p style=”text-align:left;”>Once we were inside the premises, we were looking for someone who could show us around. I spotted a monk coming towards us & so I approached him to ask if there was someone who could show us around. He asked from where have I come from and when I said I have come from Dibrugarh, he was surprised. It seems he thought me to be a Thai girl. 😛 Anyways, he agreed to show us around. His name was Horu Bhaante [‘horu’ in Assamese language means ‘small’ & Bhante (PaliNepaliBurmese) is the polite particle used to refer to Buddhist monks in the Theravada tradition. Bhante literally means “Venerable Sir.” The Pali word “bhante” is a gender neutral term, unlike “bhikkhu” or “bhikkhuni”]. He was well travelled & quite a humourous person too. In midst of his jokes & showing us around the place, he gave us some valuable life lessons & insight into Buddhist way of life too. He informed us that Namphakey is the largest village of Tai Phake community in India. He was also kind enough to show us some ancient Buddhist scripts written in Tai language (inscribed on palm leaves) & some newer versions too. He showed us some magnificient old, bamboo umbrellas called chang khaam  & how they can be used for different purposes including self- defence. 🙂

Another attraction of this place is the local cuisine, of which “tupula bhaat” (a special leaf wrapped steamed rice) is the chief attraction. After our session with Horu Bhante was over, we enquired about the availability of the local food there. He sadly informed us that, for having authentic “tupula bhaat” we need to order the previous day, as the rice used in its preparation needs to be soaked in water overnight. Since we could do nothing about it then, we decided that we would come back to Naamphake one more time – to soak in the serenity as well as gorge on the famous “tupula bhaat”. And next time we plan to come prepared…..and very soon too. 🙂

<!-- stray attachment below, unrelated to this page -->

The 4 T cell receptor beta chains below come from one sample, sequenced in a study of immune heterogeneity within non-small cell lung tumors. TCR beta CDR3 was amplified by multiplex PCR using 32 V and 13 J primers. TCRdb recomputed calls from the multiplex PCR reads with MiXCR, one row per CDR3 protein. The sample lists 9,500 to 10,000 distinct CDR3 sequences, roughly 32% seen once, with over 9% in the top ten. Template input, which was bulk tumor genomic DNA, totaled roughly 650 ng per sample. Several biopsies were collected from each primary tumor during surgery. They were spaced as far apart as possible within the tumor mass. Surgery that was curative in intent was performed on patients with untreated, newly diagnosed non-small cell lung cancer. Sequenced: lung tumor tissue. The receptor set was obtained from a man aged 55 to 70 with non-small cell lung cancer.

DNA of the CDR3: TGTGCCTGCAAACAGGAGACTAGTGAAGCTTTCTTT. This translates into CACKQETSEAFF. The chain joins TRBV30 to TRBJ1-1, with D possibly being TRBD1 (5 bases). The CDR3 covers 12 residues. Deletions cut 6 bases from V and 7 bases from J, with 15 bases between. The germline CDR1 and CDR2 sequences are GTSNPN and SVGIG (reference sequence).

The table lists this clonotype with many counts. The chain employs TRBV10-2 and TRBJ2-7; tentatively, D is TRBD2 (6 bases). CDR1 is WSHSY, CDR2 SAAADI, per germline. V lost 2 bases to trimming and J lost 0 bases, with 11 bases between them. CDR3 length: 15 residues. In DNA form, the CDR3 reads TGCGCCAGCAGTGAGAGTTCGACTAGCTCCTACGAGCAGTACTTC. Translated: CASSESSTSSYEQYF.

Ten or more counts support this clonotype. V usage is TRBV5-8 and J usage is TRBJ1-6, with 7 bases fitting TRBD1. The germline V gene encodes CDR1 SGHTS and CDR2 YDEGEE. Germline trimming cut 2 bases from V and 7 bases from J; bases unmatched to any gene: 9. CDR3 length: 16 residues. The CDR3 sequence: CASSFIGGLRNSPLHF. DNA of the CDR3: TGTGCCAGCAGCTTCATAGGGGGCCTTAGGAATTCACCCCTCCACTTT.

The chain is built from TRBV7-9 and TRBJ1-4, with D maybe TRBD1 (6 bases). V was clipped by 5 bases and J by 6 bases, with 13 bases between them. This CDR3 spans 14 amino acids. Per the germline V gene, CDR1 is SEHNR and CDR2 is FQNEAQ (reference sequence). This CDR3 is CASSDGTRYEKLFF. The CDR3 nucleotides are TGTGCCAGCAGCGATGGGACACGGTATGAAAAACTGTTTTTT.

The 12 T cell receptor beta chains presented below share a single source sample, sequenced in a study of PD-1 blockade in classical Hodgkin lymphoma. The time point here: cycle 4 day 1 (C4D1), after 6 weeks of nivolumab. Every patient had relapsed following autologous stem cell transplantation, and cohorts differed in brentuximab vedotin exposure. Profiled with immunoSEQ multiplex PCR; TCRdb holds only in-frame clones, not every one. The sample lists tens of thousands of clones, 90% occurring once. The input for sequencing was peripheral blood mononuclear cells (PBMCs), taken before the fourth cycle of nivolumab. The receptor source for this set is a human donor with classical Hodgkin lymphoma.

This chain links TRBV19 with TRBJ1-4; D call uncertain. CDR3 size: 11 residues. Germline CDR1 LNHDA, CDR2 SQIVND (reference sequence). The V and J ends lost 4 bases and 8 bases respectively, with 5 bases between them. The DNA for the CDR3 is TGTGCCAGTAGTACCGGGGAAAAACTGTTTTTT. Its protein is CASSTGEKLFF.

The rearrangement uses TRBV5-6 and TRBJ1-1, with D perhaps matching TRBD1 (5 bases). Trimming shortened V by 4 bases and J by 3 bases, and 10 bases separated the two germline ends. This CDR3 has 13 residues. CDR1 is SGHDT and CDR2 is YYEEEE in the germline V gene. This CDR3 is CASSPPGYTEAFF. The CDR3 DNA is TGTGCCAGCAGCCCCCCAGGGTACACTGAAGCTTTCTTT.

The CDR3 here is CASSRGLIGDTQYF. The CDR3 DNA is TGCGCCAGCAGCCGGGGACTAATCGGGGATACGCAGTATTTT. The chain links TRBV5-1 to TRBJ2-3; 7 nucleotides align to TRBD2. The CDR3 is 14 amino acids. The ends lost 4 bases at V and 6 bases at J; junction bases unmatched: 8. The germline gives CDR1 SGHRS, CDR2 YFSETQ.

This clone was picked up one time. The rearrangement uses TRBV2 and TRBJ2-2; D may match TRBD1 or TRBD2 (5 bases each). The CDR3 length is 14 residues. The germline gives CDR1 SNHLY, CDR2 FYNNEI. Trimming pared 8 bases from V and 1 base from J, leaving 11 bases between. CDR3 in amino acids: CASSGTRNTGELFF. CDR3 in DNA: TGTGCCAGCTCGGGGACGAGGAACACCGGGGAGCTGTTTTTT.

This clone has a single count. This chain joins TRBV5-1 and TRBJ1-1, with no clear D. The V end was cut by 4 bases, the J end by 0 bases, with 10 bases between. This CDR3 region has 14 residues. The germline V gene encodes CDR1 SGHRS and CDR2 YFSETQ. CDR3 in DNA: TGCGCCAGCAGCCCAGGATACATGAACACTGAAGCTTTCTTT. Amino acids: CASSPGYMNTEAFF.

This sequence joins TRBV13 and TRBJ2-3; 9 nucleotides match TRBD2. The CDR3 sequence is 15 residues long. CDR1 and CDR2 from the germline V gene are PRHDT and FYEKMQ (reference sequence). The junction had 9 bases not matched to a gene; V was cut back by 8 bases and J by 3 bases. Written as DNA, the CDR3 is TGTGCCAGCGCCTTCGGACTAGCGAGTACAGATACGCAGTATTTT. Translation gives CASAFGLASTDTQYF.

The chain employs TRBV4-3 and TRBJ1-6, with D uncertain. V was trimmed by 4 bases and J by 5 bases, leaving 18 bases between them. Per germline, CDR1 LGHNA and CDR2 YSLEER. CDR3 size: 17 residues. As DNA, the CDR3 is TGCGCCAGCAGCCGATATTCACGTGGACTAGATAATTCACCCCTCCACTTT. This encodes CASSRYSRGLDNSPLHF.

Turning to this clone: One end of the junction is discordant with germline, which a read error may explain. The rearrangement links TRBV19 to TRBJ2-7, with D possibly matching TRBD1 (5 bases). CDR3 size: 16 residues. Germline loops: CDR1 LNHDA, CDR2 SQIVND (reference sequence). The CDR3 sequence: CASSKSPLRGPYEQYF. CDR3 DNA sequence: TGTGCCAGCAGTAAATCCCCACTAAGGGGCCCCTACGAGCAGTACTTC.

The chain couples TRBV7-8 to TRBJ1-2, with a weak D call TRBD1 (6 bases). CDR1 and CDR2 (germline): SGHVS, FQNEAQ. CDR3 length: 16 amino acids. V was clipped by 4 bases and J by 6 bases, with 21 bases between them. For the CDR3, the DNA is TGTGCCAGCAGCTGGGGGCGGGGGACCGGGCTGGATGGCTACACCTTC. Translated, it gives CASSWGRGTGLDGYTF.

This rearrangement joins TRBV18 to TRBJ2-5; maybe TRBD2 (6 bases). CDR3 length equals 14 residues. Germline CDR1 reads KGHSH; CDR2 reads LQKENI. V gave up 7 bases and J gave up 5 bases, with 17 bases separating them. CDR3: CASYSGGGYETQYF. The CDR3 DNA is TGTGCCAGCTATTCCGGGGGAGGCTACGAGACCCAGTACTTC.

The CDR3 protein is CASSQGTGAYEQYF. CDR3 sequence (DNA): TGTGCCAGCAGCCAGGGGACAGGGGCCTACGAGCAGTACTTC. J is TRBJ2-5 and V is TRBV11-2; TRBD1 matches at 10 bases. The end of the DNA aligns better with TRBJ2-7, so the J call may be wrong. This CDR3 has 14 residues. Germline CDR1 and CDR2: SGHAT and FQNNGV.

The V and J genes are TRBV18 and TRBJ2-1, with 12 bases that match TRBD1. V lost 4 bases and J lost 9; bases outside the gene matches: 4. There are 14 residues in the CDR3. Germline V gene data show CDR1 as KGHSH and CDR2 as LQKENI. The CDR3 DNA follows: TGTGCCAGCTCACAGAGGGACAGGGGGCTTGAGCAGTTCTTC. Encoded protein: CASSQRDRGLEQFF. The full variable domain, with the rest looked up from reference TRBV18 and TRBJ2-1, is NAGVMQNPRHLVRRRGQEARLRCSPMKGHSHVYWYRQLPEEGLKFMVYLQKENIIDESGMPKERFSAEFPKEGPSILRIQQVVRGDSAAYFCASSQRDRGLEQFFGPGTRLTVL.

Then we thanked Horu Bhaante for his help & guidance & said goodbye to him. He gave us his phone number to pass it on to anyone who wanted to visit the village & the monastery. Then we sat by the banks of Buridihing for sometime & headed back to Naharkatia to find some place to have our lunch.

How to reach:

Naamphakey is situated 4 km from Naharkatia and about 30 kms from Dibrugarh town. The nearest railhead is Dibrugarh and airport is Dibrugarh Mohanbari Airport.   

A little about the Tai Phake people:

The Naamphake village is inhabited by the Tai-phake people. Tai Phake is the branch of the great Tai race, which entered Assam in the latter half of the 18th century. They came through the Patkai range and lived in Mogoung (now in Myanmar) till 1700 A.D.

On their arrival in Assam, the Ahoms (rulers of Assam at that time) allowed them to settle near Jorhat and that was how they settled on the banks of the river Buridihing. They are small in population and are mostly found in Naharkatia and the vicinity of Margherita. Though the Phakials are small in population, they are still maintaining their own individualities, their gorgeous and typical multi coloured costumes, the Phakial language, their customs and tradition.

The word ‘Phake’ has been derived from the Tai words ‘Pha’ meaning wall and ‘Ke’ meaning old antiquity. People living near and around the antique stone wall in due course came to be known as ‘kunphake’ i.e. people residing near phake part of the country. They are also called ‘phakeyal’ by the Assamese Indians. They introduced themselves as phakeyat (Jat) i.e people of Phake caste, as there had been no letter pronouncing ‘Z’ in Tai. In course of time the word ‘phakejat’ changed into ‘phakeyal’ and latter on ‘phakial’.

Related links:

Check out the following links to know some more about this place: